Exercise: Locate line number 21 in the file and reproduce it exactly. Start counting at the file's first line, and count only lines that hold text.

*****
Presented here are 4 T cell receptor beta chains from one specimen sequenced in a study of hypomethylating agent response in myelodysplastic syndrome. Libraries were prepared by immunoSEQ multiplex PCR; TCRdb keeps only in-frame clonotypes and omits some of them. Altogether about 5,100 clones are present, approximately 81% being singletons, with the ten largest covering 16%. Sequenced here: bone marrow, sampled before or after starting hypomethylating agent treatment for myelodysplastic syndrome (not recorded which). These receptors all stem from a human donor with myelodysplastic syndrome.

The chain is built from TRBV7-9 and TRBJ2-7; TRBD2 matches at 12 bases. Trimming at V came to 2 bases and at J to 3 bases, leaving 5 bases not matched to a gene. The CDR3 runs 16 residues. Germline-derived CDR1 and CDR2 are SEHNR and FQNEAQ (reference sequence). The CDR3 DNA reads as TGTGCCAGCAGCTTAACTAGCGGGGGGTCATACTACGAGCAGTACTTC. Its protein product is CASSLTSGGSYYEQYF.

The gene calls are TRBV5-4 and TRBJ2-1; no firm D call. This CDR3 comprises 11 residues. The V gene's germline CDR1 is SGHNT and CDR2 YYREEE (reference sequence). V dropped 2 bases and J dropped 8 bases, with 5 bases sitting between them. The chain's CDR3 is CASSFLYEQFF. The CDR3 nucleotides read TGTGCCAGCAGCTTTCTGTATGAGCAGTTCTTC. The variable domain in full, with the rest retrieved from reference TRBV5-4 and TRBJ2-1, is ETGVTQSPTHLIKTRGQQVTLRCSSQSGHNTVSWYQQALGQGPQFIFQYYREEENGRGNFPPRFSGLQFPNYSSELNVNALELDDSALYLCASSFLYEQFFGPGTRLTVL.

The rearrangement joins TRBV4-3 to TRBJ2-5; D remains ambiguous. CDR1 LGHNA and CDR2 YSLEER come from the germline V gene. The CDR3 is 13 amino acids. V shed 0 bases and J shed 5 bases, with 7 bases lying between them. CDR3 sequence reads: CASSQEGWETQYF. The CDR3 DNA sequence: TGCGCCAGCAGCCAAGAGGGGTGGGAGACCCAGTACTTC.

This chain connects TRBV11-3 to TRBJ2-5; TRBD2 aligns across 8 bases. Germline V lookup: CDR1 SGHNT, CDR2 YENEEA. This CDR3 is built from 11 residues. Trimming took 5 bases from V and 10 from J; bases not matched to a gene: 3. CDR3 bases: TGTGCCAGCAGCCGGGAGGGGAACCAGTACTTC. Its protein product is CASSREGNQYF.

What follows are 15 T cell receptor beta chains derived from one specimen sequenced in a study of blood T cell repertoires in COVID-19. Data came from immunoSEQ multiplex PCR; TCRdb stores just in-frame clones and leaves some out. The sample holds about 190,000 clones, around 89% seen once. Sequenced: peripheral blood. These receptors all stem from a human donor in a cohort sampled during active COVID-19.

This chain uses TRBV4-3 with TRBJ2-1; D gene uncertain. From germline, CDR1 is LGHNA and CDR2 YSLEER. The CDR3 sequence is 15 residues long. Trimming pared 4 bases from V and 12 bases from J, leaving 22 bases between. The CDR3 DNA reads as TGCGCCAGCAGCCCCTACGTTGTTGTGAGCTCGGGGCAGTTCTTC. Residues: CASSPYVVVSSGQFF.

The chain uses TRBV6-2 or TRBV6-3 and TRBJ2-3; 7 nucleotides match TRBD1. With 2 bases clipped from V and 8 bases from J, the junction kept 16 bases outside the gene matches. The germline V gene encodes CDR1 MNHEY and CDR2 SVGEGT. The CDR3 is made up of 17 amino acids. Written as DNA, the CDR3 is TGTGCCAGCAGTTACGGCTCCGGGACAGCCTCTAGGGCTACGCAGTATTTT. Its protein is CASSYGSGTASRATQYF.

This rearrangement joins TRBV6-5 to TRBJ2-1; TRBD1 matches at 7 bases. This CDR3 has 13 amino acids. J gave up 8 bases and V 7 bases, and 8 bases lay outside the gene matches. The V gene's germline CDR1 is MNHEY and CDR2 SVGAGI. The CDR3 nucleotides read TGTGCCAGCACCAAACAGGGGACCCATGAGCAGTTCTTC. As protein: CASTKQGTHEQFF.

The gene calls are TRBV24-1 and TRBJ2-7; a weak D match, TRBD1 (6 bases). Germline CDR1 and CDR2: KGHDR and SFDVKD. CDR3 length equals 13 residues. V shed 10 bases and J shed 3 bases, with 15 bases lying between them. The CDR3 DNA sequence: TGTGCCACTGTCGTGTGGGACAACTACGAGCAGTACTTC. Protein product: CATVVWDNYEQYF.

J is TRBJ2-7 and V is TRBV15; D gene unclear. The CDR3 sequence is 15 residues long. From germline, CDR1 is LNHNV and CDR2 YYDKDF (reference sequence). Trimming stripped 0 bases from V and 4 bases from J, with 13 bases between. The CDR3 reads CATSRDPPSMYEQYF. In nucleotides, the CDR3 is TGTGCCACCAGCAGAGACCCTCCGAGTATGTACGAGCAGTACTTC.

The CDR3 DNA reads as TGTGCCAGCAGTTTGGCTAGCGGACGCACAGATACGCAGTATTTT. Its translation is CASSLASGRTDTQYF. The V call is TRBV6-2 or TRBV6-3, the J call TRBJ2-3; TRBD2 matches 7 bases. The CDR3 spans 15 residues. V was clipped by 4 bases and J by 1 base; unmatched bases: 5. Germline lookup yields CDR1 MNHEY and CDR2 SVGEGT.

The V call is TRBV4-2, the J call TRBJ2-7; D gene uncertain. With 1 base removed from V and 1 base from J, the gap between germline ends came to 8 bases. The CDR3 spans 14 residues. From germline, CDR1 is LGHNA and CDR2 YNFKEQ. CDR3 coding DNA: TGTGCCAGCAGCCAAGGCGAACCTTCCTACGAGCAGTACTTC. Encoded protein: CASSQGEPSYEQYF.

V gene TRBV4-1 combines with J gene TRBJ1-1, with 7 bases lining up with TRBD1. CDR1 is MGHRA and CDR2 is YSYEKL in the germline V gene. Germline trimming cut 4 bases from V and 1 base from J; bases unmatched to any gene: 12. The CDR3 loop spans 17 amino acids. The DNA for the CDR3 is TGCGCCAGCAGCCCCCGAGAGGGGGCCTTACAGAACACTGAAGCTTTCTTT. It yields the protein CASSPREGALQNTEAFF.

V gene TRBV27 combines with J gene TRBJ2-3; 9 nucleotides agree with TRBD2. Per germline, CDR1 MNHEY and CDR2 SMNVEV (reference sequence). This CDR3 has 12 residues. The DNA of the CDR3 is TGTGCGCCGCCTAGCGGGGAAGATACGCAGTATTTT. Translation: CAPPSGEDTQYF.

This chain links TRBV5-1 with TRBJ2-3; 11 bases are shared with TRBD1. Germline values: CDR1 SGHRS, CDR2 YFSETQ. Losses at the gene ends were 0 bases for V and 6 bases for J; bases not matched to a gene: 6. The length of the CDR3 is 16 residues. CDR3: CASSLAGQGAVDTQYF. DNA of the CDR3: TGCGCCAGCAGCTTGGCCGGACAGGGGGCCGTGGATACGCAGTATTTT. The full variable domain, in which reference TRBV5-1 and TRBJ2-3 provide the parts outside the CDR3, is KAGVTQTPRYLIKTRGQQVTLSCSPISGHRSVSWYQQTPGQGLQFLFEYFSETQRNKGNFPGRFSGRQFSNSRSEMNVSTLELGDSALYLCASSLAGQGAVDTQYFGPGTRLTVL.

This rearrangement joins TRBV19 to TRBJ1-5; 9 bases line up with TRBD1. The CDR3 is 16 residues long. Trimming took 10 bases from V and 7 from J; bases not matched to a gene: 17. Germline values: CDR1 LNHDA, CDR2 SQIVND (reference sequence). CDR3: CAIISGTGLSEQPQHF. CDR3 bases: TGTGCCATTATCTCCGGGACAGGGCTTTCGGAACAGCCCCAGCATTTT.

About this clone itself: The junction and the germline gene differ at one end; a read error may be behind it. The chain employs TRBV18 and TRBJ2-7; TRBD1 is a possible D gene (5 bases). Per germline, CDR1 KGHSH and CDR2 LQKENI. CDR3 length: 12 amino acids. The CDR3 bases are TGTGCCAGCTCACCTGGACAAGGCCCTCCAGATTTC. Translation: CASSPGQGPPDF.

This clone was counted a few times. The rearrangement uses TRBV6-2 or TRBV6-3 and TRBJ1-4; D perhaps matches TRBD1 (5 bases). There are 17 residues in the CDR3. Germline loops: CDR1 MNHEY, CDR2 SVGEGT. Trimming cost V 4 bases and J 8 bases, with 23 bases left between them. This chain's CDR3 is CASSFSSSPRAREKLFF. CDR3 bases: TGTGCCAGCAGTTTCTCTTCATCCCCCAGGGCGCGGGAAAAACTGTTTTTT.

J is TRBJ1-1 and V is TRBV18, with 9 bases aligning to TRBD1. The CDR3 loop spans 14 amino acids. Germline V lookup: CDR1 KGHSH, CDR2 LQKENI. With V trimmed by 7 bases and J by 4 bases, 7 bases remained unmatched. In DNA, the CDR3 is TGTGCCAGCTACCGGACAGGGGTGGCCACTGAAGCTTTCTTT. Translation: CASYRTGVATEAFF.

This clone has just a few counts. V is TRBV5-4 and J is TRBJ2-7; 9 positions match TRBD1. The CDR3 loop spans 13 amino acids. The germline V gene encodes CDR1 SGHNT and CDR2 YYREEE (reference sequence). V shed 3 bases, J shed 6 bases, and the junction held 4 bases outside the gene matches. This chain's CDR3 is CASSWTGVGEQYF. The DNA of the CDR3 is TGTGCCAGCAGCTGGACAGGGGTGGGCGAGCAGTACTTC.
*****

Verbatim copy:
This clone has just a few counts. V is TRBV5-4 and J is TRBJ2-7; 9 positions match TRBD1. The CDR3 loop spans 13 amino acids. The germline V gene encodes CDR1 SGHNT and CDR2 YYREEE (reference sequence). V shed 3 bases, J shed 6 bases, and the junction held 4 bases outside the gene matches. This chain's CDR3 is CASSWTGVGEQYF. The DNA of the CDR3 is TGTGCCAGCAGCTGGACAGGGGTGGGCGAGCAGTACTTC.